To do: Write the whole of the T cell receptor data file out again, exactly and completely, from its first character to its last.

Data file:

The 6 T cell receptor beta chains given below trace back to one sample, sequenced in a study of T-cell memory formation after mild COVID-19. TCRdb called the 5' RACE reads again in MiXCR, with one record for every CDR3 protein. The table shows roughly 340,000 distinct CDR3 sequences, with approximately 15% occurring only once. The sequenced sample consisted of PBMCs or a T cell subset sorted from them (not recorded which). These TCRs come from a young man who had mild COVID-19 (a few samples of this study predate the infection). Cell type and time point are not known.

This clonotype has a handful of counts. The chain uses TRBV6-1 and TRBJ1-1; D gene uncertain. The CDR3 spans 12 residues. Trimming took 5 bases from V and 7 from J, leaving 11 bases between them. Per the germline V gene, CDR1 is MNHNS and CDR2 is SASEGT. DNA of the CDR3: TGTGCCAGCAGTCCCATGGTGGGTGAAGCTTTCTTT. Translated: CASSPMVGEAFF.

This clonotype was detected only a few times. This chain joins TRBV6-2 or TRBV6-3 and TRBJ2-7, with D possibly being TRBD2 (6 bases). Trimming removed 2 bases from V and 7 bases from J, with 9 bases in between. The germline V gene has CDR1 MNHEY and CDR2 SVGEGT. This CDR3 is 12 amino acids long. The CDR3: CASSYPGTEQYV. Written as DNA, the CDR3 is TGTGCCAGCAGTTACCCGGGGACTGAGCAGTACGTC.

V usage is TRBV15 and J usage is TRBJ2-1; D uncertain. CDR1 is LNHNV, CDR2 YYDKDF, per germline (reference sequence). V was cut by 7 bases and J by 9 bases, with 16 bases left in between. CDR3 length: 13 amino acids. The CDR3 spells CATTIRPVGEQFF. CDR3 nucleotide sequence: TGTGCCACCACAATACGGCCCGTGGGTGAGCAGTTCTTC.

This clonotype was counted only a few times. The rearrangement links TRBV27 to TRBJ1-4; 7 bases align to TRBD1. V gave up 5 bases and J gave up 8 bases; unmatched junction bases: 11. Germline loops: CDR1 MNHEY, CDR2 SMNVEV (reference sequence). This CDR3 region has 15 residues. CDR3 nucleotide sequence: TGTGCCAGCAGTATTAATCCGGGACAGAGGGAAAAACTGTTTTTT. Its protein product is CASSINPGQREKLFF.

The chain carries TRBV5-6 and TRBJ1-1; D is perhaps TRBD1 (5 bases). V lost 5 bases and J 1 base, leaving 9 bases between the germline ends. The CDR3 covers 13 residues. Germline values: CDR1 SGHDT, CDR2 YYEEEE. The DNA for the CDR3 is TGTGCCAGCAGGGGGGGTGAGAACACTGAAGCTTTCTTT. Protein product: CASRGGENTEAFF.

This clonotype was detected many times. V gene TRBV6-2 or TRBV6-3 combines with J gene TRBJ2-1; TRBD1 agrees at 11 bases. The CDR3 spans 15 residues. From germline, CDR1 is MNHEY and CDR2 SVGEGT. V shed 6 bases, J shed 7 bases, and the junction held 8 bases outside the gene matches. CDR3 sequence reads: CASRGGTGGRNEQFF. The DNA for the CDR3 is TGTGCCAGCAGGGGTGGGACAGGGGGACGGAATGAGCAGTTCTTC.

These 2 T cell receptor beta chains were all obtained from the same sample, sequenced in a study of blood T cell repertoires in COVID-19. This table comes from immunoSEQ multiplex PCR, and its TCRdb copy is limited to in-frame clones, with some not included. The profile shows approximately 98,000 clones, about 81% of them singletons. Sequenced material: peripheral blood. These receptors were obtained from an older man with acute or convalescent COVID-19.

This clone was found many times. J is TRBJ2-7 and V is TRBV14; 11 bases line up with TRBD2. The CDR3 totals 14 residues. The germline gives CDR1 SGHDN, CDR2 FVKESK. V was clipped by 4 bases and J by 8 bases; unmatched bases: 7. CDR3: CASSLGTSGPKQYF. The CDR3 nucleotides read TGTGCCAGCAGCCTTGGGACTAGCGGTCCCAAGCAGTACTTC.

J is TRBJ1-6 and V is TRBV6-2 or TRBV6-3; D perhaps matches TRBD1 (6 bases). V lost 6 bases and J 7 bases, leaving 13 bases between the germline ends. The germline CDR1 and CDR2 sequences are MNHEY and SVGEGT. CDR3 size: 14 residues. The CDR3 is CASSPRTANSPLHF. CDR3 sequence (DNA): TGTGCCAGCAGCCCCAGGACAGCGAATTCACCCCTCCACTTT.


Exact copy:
The 6 T cell receptor beta chains given below trace back to one sample, sequenced in a study of T-cell memory formation after mild COVID-19. TCRdb called the 5' RACE reads again in MiXCR, with one record for every CDR3 protein. The table shows roughly 340,000 distinct CDR3 sequences, with approximately 15% occurring only once. The sequenced sample consisted of PBMCs or a T cell subset sorted from them (not recorded which). These TCRs come from a young man who had mild COVID-19 (a few samples of this study predate the infection). Cell type and time point are not known.

This clonotype has a handful of counts. The chain uses TRBV6-1 and TRBJ1-1; D gene uncertain. The CDR3 spans 12 residues. Trimming took 5 bases from V and 7 from J, leaving 11 bases between them. Per the germline V gene, CDR1 is MNHNS and CDR2 is SASEGT. DNA of the CDR3: TGTGCCAGCAGTCCCATGGTGGGTGAAGCTTTCTTT. Translated: CASSPMVGEAFF.

This clonotype was detected only a few times. This chain joins TRBV6-2 or TRBV6-3 and TRBJ2-7, with D possibly being TRBD2 (6 bases). Trimming removed 2 bases from V and 7 bases from J, with 9 bases in between. The germline V gene has CDR1 MNHEY and CDR2 SVGEGT. This CDR3 is 12 amino acids long. The CDR3: CASSYPGTEQYV. Written as DNA, the CDR3 is TGTGCCAGCAGTTACCCGGGGACTGAGCAGTACGTC.

V usage is TRBV15 and J usage is TRBJ2-1; D uncertain. CDR1 is LNHNV, CDR2 YYDKDF, per germline (reference sequence). V was cut by 7 bases and J by 9 bases, with 16 bases left in between. CDR3 length: 13 amino acids. The CDR3 spells CATTIRPVGEQFF. CDR3 nucleotide sequence: TGTGCCACCACAATACGGCCCGTGGGTGAGCAGTTCTTC.

This clonotype was counted only a few times. The rearrangement links TRBV27 to TRBJ1-4; 7 bases align to TRBD1. V gave up 5 bases and J gave up 8 bases; unmatched junction bases: 11. Germline loops: CDR1 MNHEY, CDR2 SMNVEV (reference sequence). This CDR3 region has 15 residues. CDR3 nucleotide sequence: TGTGCCAGCAGTATTAATCCGGGACAGAGGGAAAAACTGTTTTTT. Its protein product is CASSINPGQREKLFF.

The chain carries TRBV5-6 and TRBJ1-1; D is perhaps TRBD1 (5 bases). V lost 5 bases and J 1 base, leaving 9 bases between the germline ends. The CDR3 covers 13 residues. Germline values: CDR1 SGHDT, CDR2 YYEEEE. The DNA for the CDR3 is TGTGCCAGCAGGGGGGGTGAGAACACTGAAGCTTTCTTT. Protein product: CASRGGENTEAFF.

This clonotype was detected many times. V gene TRBV6-2 or TRBV6-3 combines with J gene TRBJ2-1; TRBD1 agrees at 11 bases. The CDR3 spans 15 residues. From germline, CDR1 is MNHEY and CDR2 SVGEGT. V shed 6 bases, J shed 7 bases, and the junction held 8 bases outside the gene matches. CDR3 sequence reads: CASRGGTGGRNEQFF. The DNA for the CDR3 is TGTGCCAGCAGGGGTGGGACAGGGGGACGGAATGAGCAGTTCTTC.

These 2 T cell receptor beta chains were all obtained from the same sample, sequenced in a study of blood T cell repertoires in COVID-19. This table comes from immunoSEQ multiplex PCR, and its TCRdb copy is limited to in-frame clones, with some not included. The profile shows approximately 98,000 clones, about 81% of them singletons. Sequenced material: peripheral blood. These receptors were obtained from an older man with acute or convalescent COVID-19.

This clone was found many times. J is TRBJ2-7 and V is TRBV14; 11 bases line up with TRBD2. The CDR3 totals 14 residues. The germline gives CDR1 SGHDN, CDR2 FVKESK. V was clipped by 4 bases and J by 8 bases; unmatched bases: 7. CDR3: CASSLGTSGPKQYF. The CDR3 nucleotides read TGTGCCAGCAGCCTTGGGACTAGCGGTCCCAAGCAGTACTTC.

J is TRBJ1-6 and V is TRBV6-2 or TRBV6-3; D perhaps matches TRBD1 (6 bases). V lost 6 bases and J 7 bases, leaving 13 bases between the germline ends. The germline CDR1 and CDR2 sequences are MNHEY and SVGEGT. CDR3 size: 14 residues. The CDR3 is CASSPRTANSPLHF. CDR3 sequence (DNA): TGTGCCAGCAGCCCCAGGACAGCGAATTCACCCCTCCACTTT.